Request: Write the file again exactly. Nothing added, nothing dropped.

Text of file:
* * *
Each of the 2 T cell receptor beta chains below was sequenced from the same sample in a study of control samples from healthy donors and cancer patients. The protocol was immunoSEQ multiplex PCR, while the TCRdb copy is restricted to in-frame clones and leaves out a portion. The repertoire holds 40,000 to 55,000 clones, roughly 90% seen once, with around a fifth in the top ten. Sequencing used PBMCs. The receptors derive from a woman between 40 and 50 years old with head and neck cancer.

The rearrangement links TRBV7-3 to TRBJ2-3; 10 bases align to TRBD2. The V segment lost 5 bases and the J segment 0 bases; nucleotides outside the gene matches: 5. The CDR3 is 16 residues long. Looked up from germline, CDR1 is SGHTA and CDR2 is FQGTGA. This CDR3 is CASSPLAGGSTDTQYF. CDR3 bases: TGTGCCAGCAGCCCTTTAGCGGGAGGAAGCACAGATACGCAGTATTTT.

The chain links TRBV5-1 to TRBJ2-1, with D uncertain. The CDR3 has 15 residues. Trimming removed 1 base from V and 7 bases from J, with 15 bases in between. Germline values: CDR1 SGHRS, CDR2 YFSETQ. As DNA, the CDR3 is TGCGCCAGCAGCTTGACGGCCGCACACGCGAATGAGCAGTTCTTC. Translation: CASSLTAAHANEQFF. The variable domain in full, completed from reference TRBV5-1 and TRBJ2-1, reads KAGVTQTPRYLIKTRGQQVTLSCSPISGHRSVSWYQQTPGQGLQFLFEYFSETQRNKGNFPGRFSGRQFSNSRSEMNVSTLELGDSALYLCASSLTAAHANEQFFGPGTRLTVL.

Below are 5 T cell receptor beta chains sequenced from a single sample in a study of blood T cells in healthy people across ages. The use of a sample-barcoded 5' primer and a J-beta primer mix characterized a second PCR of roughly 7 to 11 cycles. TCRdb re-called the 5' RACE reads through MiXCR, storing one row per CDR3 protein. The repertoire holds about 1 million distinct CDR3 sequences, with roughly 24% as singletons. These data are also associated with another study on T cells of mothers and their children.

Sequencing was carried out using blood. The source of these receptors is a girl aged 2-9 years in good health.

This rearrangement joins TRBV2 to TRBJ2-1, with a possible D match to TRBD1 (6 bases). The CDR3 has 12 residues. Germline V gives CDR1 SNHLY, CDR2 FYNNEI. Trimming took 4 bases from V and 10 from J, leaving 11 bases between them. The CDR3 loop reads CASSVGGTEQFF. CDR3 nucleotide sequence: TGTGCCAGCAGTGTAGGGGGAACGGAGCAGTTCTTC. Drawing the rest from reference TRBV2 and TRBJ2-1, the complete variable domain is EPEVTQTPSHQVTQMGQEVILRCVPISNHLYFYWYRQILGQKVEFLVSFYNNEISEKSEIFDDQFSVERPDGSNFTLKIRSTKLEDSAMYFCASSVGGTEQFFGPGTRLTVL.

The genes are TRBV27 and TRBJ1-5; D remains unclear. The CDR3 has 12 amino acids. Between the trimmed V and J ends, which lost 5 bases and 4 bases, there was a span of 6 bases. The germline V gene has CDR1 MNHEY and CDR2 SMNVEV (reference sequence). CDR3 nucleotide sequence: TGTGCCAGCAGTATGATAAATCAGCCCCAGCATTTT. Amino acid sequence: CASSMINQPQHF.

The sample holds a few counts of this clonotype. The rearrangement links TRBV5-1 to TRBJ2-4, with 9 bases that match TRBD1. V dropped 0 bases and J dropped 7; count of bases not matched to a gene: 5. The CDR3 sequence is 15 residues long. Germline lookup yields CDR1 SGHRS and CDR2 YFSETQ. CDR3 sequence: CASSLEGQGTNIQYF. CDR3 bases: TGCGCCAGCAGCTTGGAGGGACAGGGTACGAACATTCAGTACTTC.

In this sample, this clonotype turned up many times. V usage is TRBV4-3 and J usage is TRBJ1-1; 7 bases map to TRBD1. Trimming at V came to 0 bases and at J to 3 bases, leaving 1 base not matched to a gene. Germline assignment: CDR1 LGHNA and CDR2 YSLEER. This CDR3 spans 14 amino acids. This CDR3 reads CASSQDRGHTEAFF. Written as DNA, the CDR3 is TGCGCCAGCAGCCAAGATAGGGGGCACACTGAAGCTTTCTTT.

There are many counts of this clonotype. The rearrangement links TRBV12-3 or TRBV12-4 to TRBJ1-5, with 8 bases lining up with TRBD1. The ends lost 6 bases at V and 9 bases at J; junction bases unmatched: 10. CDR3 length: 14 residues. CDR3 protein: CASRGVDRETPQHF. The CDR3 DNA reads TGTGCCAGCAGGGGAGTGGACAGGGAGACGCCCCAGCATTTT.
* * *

Each of the 2 T cell receptor beta chains below was sequenced from the same sample in a study of control samples from healthy donors and cancer patients. The protocol was immunoSEQ multiplex PCR, while the TCRdb copy is restricted to in-frame clones and leaves out a portion. The repertoire holds 40,000 to 55,000 clones, roughly 90% seen once, with around a fifth in the top ten. Sequencing used PBMCs. The receptors derive from a woman between 40 and 50 years old with head and neck cancer.

The rearrangement links TRBV7-3 to TRBJ2-3; 10 bases align to TRBD2. The V segment lost 5 bases and the J segment 0 bases; nucleotides outside the gene matches: 5. The CDR3 is 16 residues long. Looked up from germline, CDR1 is SGHTA and CDR2 is FQGTGA. This CDR3 is CASSPLAGGSTDTQYF. CDR3 bases: TGTGCCAGCAGCCCTTTAGCGGGAGGAAGCACAGATACGCAGTATTTT.

The chain links TRBV5-1 to TRBJ2-1, with D uncertain. The CDR3 has 15 residues. Trimming removed 1 base from V and 7 bases from J, with 15 bases in between. Germline values: CDR1 SGHRS, CDR2 YFSETQ. As DNA, the CDR3 is TGCGCCAGCAGCTTGACGGCCGCACACGCGAATGAGCAGTTCTTC. Translation: CASSLTAAHANEQFF. The variable domain in full, completed from reference TRBV5-1 and TRBJ2-1, reads KAGVTQTPRYLIKTRGQQVTLSCSPISGHRSVSWYQQTPGQGLQFLFEYFSETQRNKGNFPGRFSGRQFSNSRSEMNVSTLELGDSALYLCASSLTAAHANEQFFGPGTRLTVL.

Below are 5 T cell receptor beta chains sequenced from a single sample in a study of blood T cells in healthy people across ages. The use of a sample-barcoded 5' primer and a J-beta primer mix characterized a second PCR of roughly 7 to 11 cycles. TCRdb re-called the 5' RACE reads through MiXCR, storing one row per CDR3 protein. The repertoire holds about 1 million distinct CDR3 sequences, with roughly 24% as singletons. These data are also associated with another study on T cells of mothers and their children.

Sequencing was carried out using blood. The source of these receptors is a girl aged 2-9 years in good health.

This rearrangement joins TRBV2 to TRBJ2-1, with a possible D match to TRBD1 (6 bases). The CDR3 has 12 residues. Germline V gives CDR1 SNHLY, CDR2 FYNNEI. Trimming took 4 bases from V and 10 from J, leaving 11 bases between them. The CDR3 loop reads CASSVGGTEQFF. CDR3 nucleotide sequence: TGTGCCAGCAGTGTAGGGGGAACGGAGCAGTTCTTC. Drawing the rest from reference TRBV2 and TRBJ2-1, the complete variable domain is EPEVTQTPSHQVTQMGQEVILRCVPISNHLYFYWYRQILGQKVEFLVSFYNNEISEKSEIFDDQFSVERPDGSNFTLKIRSTKLEDSAMYFCASSVGGTEQFFGPGTRLTVL.

The genes are TRBV27 and TRBJ1-5; D remains unclear. The CDR3 has 12 amino acids. Between the trimmed V and J ends, which lost 5 bases and 4 bases, there was a span of 6 bases. The germline V gene has CDR1 MNHEY and CDR2 SMNVEV (reference sequence). CDR3 nucleotide sequence: TGTGCCAGCAGTATGATAAATCAGCCCCAGCATTTT. Amino acid sequence: CASSMINQPQHF.

The sample holds a few counts of this clonotype. The rearrangement links TRBV5-1 to TRBJ2-4, with 9 bases that match TRBD1. V dropped 0 bases and J dropped 7; count of bases not matched to a gene: 5. The CDR3 sequence is 15 residues long. Germline lookup yields CDR1 SGHRS and CDR2 YFSETQ. CDR3 sequence: CASSLEGQGTNIQYF. CDR3 bases: TGCGCCAGCAGCTTGGAGGGACAGGGTACGAACATTCAGTACTTC.

In this sample, this clonotype turned up many times. V usage is TRBV4-3 and J usage is TRBJ1-1; 7 bases map to TRBD1. Trimming at V came to 0 bases and at J to 3 bases, leaving 1 base not matched to a gene. Germline assignment: CDR1 LGHNA and CDR2 YSLEER. This CDR3 spans 14 amino acids. This CDR3 reads CASSQDRGHTEAFF. Written as DNA, the CDR3 is TGCGCCAGCAGCCAAGATAGGGGGCACACTGAAGCTTTCTTT.

There are many counts of this clonotype. The rearrangement links TRBV12-3 or TRBV12-4 to TRBJ1-5, with 8 bases lining up with TRBD1. The ends lost 6 bases at V and 9 bases at J; junction bases unmatched: 10. CDR3 length: 14 residues. CDR3 protein: CASRGVDRETPQHF. The CDR3 DNA reads TGTGCCAGCAGGGGAGTGGACAGGGAGACGCCCCAGCATTTT.